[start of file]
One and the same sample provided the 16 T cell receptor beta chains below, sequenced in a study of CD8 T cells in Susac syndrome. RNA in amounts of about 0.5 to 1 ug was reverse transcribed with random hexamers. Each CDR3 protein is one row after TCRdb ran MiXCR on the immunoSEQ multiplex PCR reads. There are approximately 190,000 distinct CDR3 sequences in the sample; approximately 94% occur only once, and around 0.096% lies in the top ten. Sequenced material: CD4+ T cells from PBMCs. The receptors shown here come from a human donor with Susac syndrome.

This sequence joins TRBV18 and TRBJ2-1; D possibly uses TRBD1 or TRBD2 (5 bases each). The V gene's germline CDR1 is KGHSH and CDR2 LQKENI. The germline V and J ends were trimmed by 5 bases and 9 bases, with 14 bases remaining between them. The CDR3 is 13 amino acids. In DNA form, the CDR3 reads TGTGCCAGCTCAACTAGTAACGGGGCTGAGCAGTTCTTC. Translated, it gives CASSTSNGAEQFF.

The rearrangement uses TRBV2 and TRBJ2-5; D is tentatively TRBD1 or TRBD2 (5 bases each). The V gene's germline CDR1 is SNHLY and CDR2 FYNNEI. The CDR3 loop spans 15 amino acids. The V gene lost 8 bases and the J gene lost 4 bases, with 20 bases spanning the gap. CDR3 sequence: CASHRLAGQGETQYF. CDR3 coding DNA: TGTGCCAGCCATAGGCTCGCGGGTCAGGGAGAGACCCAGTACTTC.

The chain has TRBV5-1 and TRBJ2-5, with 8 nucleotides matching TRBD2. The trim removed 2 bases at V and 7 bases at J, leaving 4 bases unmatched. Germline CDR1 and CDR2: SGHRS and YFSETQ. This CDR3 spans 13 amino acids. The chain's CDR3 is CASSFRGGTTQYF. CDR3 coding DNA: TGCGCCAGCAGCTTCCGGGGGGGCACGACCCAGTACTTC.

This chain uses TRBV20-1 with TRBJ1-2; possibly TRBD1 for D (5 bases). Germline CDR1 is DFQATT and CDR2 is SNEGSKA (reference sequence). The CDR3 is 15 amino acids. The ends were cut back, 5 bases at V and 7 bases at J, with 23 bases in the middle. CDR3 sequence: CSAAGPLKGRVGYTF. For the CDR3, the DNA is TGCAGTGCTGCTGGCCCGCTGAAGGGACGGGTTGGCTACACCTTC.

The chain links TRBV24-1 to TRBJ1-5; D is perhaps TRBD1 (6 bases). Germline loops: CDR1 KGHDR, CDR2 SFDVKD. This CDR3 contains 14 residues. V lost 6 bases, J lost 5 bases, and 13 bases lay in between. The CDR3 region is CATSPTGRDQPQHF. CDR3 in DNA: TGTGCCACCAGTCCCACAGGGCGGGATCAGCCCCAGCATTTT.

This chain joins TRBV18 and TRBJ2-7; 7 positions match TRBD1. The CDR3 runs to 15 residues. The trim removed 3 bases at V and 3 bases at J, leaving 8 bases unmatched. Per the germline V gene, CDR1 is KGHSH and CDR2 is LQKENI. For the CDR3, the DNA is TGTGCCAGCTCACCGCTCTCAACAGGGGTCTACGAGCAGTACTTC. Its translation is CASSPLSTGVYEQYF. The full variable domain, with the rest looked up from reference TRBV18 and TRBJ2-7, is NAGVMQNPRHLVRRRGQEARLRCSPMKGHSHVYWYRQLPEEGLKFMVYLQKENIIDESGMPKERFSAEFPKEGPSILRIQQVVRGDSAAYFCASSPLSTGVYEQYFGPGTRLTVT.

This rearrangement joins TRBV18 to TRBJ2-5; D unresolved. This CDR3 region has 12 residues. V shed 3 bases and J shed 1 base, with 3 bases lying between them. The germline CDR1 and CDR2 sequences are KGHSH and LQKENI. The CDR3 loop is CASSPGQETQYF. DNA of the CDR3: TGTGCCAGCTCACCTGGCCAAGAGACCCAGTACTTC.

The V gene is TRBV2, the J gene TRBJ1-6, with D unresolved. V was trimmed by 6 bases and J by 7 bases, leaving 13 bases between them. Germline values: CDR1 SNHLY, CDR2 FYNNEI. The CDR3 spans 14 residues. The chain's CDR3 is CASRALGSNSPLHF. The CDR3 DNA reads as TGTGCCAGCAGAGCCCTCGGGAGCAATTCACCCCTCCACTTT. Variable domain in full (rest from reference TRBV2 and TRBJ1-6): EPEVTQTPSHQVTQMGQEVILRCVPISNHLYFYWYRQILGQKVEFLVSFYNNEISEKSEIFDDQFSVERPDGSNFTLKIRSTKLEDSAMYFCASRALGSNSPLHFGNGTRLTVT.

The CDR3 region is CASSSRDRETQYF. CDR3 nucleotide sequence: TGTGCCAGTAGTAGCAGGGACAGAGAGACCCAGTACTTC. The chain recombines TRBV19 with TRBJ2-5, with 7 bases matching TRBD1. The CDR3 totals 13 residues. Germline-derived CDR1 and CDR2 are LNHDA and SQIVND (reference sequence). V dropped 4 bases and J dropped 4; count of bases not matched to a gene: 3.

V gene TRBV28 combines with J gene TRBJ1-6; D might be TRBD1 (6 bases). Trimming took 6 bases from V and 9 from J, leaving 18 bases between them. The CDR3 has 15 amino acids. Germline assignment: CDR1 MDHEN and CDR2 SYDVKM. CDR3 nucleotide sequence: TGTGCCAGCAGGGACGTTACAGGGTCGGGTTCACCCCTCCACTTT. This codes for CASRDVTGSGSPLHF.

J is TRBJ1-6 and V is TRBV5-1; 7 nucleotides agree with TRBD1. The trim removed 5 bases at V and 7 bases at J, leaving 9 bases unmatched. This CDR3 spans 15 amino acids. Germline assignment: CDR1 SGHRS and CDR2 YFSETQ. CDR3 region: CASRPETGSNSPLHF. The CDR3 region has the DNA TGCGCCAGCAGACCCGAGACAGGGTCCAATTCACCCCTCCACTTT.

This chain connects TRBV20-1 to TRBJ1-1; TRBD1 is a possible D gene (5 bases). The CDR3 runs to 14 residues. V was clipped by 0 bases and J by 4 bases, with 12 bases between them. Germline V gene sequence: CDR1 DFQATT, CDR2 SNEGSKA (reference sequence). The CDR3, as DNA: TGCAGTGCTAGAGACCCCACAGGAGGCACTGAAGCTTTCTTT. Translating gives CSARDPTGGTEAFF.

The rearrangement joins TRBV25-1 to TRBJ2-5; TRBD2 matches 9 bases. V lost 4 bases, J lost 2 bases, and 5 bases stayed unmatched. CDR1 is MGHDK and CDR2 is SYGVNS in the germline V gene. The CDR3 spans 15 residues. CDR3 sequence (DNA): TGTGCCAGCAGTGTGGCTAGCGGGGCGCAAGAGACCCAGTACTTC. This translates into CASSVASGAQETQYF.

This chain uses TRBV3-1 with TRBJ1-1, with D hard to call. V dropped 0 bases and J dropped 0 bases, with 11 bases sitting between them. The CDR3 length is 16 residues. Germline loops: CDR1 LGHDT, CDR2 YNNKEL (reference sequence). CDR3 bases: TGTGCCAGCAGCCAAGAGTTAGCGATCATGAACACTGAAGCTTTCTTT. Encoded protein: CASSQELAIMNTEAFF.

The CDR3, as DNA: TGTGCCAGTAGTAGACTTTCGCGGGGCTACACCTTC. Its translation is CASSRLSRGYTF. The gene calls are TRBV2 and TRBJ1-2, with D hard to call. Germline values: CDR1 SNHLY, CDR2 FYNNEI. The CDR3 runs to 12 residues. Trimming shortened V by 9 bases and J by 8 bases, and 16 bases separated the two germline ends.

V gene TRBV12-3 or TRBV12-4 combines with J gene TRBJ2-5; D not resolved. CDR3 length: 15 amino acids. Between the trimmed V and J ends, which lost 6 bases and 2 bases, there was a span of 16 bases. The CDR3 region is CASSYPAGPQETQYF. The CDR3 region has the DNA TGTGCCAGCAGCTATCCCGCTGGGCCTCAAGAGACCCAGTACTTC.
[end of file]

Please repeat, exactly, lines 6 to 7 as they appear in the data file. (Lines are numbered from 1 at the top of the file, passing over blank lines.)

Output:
The chain links TRBV24-1 to TRBJ1-5; D is perhaps TRBD1 (6 bases). Germline loops: CDR1 KGHDR, CDR2 SFDVKD. This CDR3 contains 14 residues. V lost 6 bases, J lost 5 bases, and 13 bases lay in between. The CDR3 region is CATSPTGRDQPQHF. CDR3 in DNA: TGTGCCACCAGTCCCACAGGGCGGGATCAGCCCCAGCATTTT.

This chain joins TRBV18 and TRBJ2-7; 7 positions match TRBD1. The CDR3 runs to 15 residues. The trim removed 3 bases at V and 3 bases at J, leaving 8 bases unmatched. Per the germline V gene, CDR1 is KGHSH and CDR2 is LQKENI. For the CDR3, the DNA is TGTGCCAGCTCACCGCTCTCAACAGGGGTCTACGAGCAGTACTTC. Its translation is CASSPLSTGVYEQYF. The full variable domain, with the rest looked up from reference TRBV18 and TRBJ2-7, is NAGVMQNPRHLVRRRGQEARLRCSPMKGHSHVYWYRQLPEEGLKFMVYLQKENIIDESGMPKERFSAEFPKEGPSILRIQQVVRGDSAAYFCASSPLSTGVYEQYFGPGTRLTVT.